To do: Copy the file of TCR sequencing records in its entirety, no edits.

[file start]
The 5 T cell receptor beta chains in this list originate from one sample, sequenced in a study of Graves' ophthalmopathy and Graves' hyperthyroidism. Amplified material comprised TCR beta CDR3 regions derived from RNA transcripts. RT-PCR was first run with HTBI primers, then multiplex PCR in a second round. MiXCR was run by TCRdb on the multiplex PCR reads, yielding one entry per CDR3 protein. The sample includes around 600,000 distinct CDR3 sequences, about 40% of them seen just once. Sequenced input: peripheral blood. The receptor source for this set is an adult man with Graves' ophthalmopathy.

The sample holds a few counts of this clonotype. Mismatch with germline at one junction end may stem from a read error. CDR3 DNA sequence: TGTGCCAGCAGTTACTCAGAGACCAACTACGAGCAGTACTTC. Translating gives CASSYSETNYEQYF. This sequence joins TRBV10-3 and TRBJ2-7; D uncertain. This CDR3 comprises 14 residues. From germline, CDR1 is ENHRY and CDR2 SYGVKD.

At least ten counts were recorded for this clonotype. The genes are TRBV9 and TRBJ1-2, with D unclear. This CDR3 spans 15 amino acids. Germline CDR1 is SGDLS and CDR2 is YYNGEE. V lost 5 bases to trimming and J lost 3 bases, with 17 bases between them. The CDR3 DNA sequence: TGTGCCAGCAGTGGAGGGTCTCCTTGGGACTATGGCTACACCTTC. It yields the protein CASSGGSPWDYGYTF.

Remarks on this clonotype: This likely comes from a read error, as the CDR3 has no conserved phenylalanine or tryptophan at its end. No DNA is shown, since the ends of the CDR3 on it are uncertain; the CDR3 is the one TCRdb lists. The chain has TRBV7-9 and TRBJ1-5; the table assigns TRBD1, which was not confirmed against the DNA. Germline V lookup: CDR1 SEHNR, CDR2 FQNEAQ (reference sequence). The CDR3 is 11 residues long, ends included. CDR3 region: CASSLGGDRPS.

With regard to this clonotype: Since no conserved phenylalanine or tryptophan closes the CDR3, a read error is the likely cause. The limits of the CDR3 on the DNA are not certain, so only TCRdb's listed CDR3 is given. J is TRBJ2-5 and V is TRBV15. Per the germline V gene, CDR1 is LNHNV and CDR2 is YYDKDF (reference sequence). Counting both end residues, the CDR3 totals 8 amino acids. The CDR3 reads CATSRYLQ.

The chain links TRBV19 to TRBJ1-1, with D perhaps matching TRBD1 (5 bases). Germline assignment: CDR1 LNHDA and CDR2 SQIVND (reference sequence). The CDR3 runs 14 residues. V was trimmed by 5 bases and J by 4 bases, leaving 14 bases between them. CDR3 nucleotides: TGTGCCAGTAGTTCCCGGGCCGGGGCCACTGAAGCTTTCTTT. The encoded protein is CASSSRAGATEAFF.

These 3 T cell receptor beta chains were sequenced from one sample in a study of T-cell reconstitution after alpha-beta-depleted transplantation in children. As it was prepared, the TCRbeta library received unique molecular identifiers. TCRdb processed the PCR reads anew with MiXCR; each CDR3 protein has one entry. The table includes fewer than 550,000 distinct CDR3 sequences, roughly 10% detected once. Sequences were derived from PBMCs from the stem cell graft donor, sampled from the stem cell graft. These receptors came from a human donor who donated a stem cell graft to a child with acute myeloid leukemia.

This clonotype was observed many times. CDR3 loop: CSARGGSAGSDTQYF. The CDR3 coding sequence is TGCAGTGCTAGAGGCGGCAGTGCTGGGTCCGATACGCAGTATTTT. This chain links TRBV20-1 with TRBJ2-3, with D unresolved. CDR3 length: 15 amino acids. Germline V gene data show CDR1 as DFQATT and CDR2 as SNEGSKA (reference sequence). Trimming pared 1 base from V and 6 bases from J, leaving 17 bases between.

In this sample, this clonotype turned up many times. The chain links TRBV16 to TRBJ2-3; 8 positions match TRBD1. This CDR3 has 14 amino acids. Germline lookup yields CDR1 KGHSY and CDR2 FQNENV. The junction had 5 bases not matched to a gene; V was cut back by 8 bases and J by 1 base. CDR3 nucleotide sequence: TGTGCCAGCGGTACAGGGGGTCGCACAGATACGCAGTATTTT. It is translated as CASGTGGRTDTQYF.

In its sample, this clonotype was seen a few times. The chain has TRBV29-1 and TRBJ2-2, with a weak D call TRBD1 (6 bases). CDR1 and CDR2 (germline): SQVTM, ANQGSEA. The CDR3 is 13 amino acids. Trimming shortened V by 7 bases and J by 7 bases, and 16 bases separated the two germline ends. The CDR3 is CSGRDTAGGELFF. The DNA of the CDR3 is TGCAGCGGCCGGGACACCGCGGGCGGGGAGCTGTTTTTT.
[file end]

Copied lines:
The 5 T cell receptor beta chains in this list originate from one sample, sequenced in a study of Graves' ophthalmopathy and Graves' hyperthyroidism. Amplified material comprised TCR beta CDR3 regions derived from RNA transcripts. RT-PCR was first run with HTBI primers, then multiplex PCR in a second round. MiXCR was run by TCRdb on the multiplex PCR reads, yielding one entry per CDR3 protein. The sample includes around 600,000 distinct CDR3 sequences, about 40% of them seen just once. Sequenced input: peripheral blood. The receptor source for this set is an adult man with Graves' ophthalmopathy.

The sample holds a few counts of this clonotype. Mismatch with germline at one junction end may stem from a read error. CDR3 DNA sequence: TGTGCCAGCAGTTACTCAGAGACCAACTACGAGCAGTACTTC. Translating gives CASSYSETNYEQYF. This sequence joins TRBV10-3 and TRBJ2-7; D uncertain. This CDR3 comprises 14 residues. From germline, CDR1 is ENHRY and CDR2 SYGVKD.

At least ten counts were recorded for this clonotype. The genes are TRBV9 and TRBJ1-2, with D unclear. This CDR3 spans 15 amino acids. Germline CDR1 is SGDLS and CDR2 is YYNGEE. V lost 5 bases to trimming and J lost 3 bases, with 17 bases between them. The CDR3 DNA sequence: TGTGCCAGCAGTGGAGGGTCTCCTTGGGACTATGGCTACACCTTC. It yields the protein CASSGGSPWDYGYTF.

Remarks on this clonotype: This likely comes from a read error, as the CDR3 has no conserved phenylalanine or tryptophan at its end. No DNA is shown, since the ends of the CDR3 on it are uncertain; the CDR3 is the one TCRdb lists. The chain has TRBV7-9 and TRBJ1-5; the table assigns TRBD1, which was not confirmed against the DNA. Germline V lookup: CDR1 SEHNR, CDR2 FQNEAQ (reference sequence). The CDR3 is 11 residues long, ends included. CDR3 region: CASSLGGDRPS.

With regard to this clonotype: Since no conserved phenylalanine or tryptophan closes the CDR3, a read error is the likely cause. The limits of the CDR3 on the DNA are not certain, so only TCRdb's listed CDR3 is given. J is TRBJ2-5 and V is TRBV15. Per the germline V gene, CDR1 is LNHNV and CDR2 is YYDKDF (reference sequence). Counting both end residues, the CDR3 totals 8 amino acids. The CDR3 reads CATSRYLQ.

The chain links TRBV19 to TRBJ1-1, with D perhaps matching TRBD1 (5 bases). Germline assignment: CDR1 LNHDA and CDR2 SQIVND (reference sequence). The CDR3 runs 14 residues. V was trimmed by 5 bases and J by 4 bases, leaving 14 bases between them. CDR3 nucleotides: TGTGCCAGTAGTTCCCGGGCCGGGGCCACTGAAGCTTTCTTT. The encoded protein is CASSSRAGATEAFF.

These 3 T cell receptor beta chains were sequenced from one sample in a study of T-cell reconstitution after alpha-beta-depleted transplantation in children. As it was prepared, the TCRbeta library received unique molecular identifiers. TCRdb processed the PCR reads anew with MiXCR; each CDR3 protein has one entry. The table includes fewer than 550,000 distinct CDR3 sequences, roughly 10% detected once. Sequences were derived from PBMCs from the stem cell graft donor, sampled from the stem cell graft. These receptors came from a human donor who donated a stem cell graft to a child with acute myeloid leukemia.

This clonotype was observed many times. CDR3 loop: CSARGGSAGSDTQYF. The CDR3 coding sequence is TGCAGTGCTAGAGGCGGCAGTGCTGGGTCCGATACGCAGTATTTT. This chain links TRBV20-1 with TRBJ2-3, with D unresolved. CDR3 length: 15 amino acids. Germline V gene data show CDR1 as DFQATT and CDR2 as SNEGSKA (reference sequence). Trimming pared 1 base from V and 6 bases from J, leaving 17 bases between.

In this sample, this clonotype turned up many times. The chain links TRBV16 to TRBJ2-3; 8 positions match TRBD1. This CDR3 has 14 amino acids. Germline lookup yields CDR1 KGHSY and CDR2 FQNENV. The junction had 5 bases not matched to a gene; V was cut back by 8 bases and J by 1 base. CDR3 nucleotide sequence: TGTGCCAGCGGTACAGGGGGTCGCACAGATACGCAGTATTTT. It is translated as CASGTGGRTDTQYF.

In its sample, this clonotype was seen a few times. The chain has TRBV29-1 and TRBJ2-2, with a weak D call TRBD1 (6 bases). CDR1 and CDR2 (germline): SQVTM, ANQGSEA. The CDR3 is 13 amino acids. Trimming shortened V by 7 bases and J by 7 bases, and 16 bases separated the two germline ends. The CDR3 is CSGRDTAGGELFF. The DNA of the CDR3 is TGCAGCGGCCGGGACACCGCGGGCGGGGAGCTGTTTTTT.